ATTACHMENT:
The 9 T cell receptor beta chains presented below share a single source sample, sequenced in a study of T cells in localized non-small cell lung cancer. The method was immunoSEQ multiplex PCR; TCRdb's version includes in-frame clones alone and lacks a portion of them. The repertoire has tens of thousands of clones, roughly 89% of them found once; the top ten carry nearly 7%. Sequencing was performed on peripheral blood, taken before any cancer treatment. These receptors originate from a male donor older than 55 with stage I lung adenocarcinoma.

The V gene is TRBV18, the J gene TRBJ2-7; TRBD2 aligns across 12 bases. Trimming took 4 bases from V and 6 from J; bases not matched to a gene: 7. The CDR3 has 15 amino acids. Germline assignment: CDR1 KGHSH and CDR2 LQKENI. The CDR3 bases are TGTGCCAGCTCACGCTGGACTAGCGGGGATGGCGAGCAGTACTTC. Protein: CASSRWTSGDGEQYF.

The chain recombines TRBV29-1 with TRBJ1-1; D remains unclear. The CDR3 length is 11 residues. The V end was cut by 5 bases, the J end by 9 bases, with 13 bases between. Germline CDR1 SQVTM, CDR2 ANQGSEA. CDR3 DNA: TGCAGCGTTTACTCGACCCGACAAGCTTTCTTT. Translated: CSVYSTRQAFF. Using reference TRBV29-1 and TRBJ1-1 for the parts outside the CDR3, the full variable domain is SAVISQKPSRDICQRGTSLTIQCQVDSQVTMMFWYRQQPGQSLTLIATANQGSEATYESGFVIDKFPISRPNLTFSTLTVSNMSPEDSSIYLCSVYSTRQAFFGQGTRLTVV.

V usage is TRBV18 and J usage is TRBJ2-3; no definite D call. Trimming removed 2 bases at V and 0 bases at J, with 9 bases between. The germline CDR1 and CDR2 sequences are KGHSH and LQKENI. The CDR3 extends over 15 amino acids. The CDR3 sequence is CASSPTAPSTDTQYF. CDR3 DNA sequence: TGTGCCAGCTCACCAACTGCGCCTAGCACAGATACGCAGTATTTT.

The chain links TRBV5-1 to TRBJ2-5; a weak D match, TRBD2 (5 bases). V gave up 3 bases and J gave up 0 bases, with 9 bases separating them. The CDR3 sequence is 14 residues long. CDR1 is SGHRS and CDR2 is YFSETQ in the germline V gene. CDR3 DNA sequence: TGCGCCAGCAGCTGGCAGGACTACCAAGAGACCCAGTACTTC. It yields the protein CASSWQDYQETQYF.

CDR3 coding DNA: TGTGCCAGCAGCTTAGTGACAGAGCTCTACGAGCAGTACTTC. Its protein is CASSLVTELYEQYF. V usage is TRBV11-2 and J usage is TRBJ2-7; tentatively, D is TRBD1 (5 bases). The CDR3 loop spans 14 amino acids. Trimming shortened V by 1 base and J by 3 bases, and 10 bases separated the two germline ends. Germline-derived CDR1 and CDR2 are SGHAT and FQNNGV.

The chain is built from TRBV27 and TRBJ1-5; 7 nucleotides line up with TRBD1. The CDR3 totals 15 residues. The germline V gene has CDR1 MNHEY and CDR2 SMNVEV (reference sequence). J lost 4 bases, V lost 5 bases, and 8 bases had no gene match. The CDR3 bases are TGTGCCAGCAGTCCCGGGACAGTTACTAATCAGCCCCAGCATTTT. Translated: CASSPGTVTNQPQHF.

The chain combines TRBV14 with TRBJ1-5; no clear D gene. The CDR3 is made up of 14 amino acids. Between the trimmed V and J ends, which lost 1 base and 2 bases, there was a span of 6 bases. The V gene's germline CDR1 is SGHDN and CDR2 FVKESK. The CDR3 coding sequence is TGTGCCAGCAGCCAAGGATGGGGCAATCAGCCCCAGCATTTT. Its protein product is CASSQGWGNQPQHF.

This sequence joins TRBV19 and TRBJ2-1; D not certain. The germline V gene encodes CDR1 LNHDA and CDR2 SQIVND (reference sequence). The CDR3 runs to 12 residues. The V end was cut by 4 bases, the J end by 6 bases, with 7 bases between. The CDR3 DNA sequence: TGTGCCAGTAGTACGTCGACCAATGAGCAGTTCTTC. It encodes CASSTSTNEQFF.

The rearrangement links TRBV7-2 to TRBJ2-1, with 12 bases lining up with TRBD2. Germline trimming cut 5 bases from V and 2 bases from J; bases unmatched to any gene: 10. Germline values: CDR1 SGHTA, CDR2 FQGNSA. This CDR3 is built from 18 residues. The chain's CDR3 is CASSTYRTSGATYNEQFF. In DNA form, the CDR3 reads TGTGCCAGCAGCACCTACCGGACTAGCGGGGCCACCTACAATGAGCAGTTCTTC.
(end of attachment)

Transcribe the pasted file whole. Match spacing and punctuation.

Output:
The 9 T cell receptor beta chains presented below share a single source sample, sequenced in a study of T cells in localized non-small cell lung cancer. The method was immunoSEQ multiplex PCR; TCRdb's version includes in-frame clones alone and lacks a portion of them. The repertoire has tens of thousands of clones, roughly 89% of them found once; the top ten carry nearly 7%. Sequencing was performed on peripheral blood, taken before any cancer treatment. These receptors originate from a male donor older than 55 with stage I lung adenocarcinoma.

The V gene is TRBV18, the J gene TRBJ2-7; TRBD2 aligns across 12 bases. Trimming took 4 bases from V and 6 from J; bases not matched to a gene: 7. The CDR3 has 15 amino acids. Germline assignment: CDR1 KGHSH and CDR2 LQKENI. The CDR3 bases are TGTGCCAGCTCACGCTGGACTAGCGGGGATGGCGAGCAGTACTTC. Protein: CASSRWTSGDGEQYF.

The chain recombines TRBV29-1 with TRBJ1-1; D remains unclear. The CDR3 length is 11 residues. The V end was cut by 5 bases, the J end by 9 bases, with 13 bases between. Germline CDR1 SQVTM, CDR2 ANQGSEA. CDR3 DNA: TGCAGCGTTTACTCGACCCGACAAGCTTTCTTT. Translated: CSVYSTRQAFF. Using reference TRBV29-1 and TRBJ1-1 for the parts outside the CDR3, the full variable domain is SAVISQKPSRDICQRGTSLTIQCQVDSQVTMMFWYRQQPGQSLTLIATANQGSEATYESGFVIDKFPISRPNLTFSTLTVSNMSPEDSSIYLCSVYSTRQAFFGQGTRLTVV.

V usage is TRBV18 and J usage is TRBJ2-3; no definite D call. Trimming removed 2 bases at V and 0 bases at J, with 9 bases between. The germline CDR1 and CDR2 sequences are KGHSH and LQKENI. The CDR3 extends over 15 amino acids. The CDR3 sequence is CASSPTAPSTDTQYF. CDR3 DNA sequence: TGTGCCAGCTCACCAACTGCGCCTAGCACAGATACGCAGTATTTT.

The chain links TRBV5-1 to TRBJ2-5; a weak D match, TRBD2 (5 bases). V gave up 3 bases and J gave up 0 bases, with 9 bases separating them. The CDR3 sequence is 14 residues long. CDR1 is SGHRS and CDR2 is YFSETQ in the germline V gene. CDR3 DNA sequence: TGCGCCAGCAGCTGGCAGGACTACCAAGAGACCCAGTACTTC. It yields the protein CASSWQDYQETQYF.

CDR3 coding DNA: TGTGCCAGCAGCTTAGTGACAGAGCTCTACGAGCAGTACTTC. Its protein is CASSLVTELYEQYF. V usage is TRBV11-2 and J usage is TRBJ2-7; tentatively, D is TRBD1 (5 bases). The CDR3 loop spans 14 amino acids. Trimming shortened V by 1 base and J by 3 bases, and 10 bases separated the two germline ends. Germline-derived CDR1 and CDR2 are SGHAT and FQNNGV.

The chain is built from TRBV27 and TRBJ1-5; 7 nucleotides line up with TRBD1. The CDR3 totals 15 residues. The germline V gene has CDR1 MNHEY and CDR2 SMNVEV (reference sequence). J lost 4 bases, V lost 5 bases, and 8 bases had no gene match. The CDR3 bases are TGTGCCAGCAGTCCCGGGACAGTTACTAATCAGCCCCAGCATTTT. Translated: CASSPGTVTNQPQHF.

The chain combines TRBV14 with TRBJ1-5; no clear D gene. The CDR3 is made up of 14 amino acids. Between the trimmed V and J ends, which lost 1 base and 2 bases, there was a span of 6 bases. The V gene's germline CDR1 is SGHDN and CDR2 FVKESK. The CDR3 coding sequence is TGTGCCAGCAGCCAAGGATGGGGCAATCAGCCCCAGCATTTT. Its protein product is CASSQGWGNQPQHF.

This sequence joins TRBV19 and TRBJ2-1; D not certain. The germline V gene encodes CDR1 LNHDA and CDR2 SQIVND (reference sequence). The CDR3 runs to 12 residues. The V end was cut by 4 bases, the J end by 6 bases, with 7 bases between. The CDR3 DNA sequence: TGTGCCAGTAGTACGTCGACCAATGAGCAGTTCTTC. It encodes CASSTSTNEQFF.

The rearrangement links TRBV7-2 to TRBJ2-1, with 12 bases lining up with TRBD2. Germline trimming cut 5 bases from V and 2 bases from J; bases unmatched to any gene: 10. Germline values: CDR1 SGHTA, CDR2 FQGNSA. This CDR3 is built from 18 residues. The chain's CDR3 is CASSTYRTSGATYNEQFF. In DNA form, the CDR3 reads TGTGCCAGCAGCACCTACCGGACTAGCGGGGCCACCTACAATGAGCAGTTCTTC.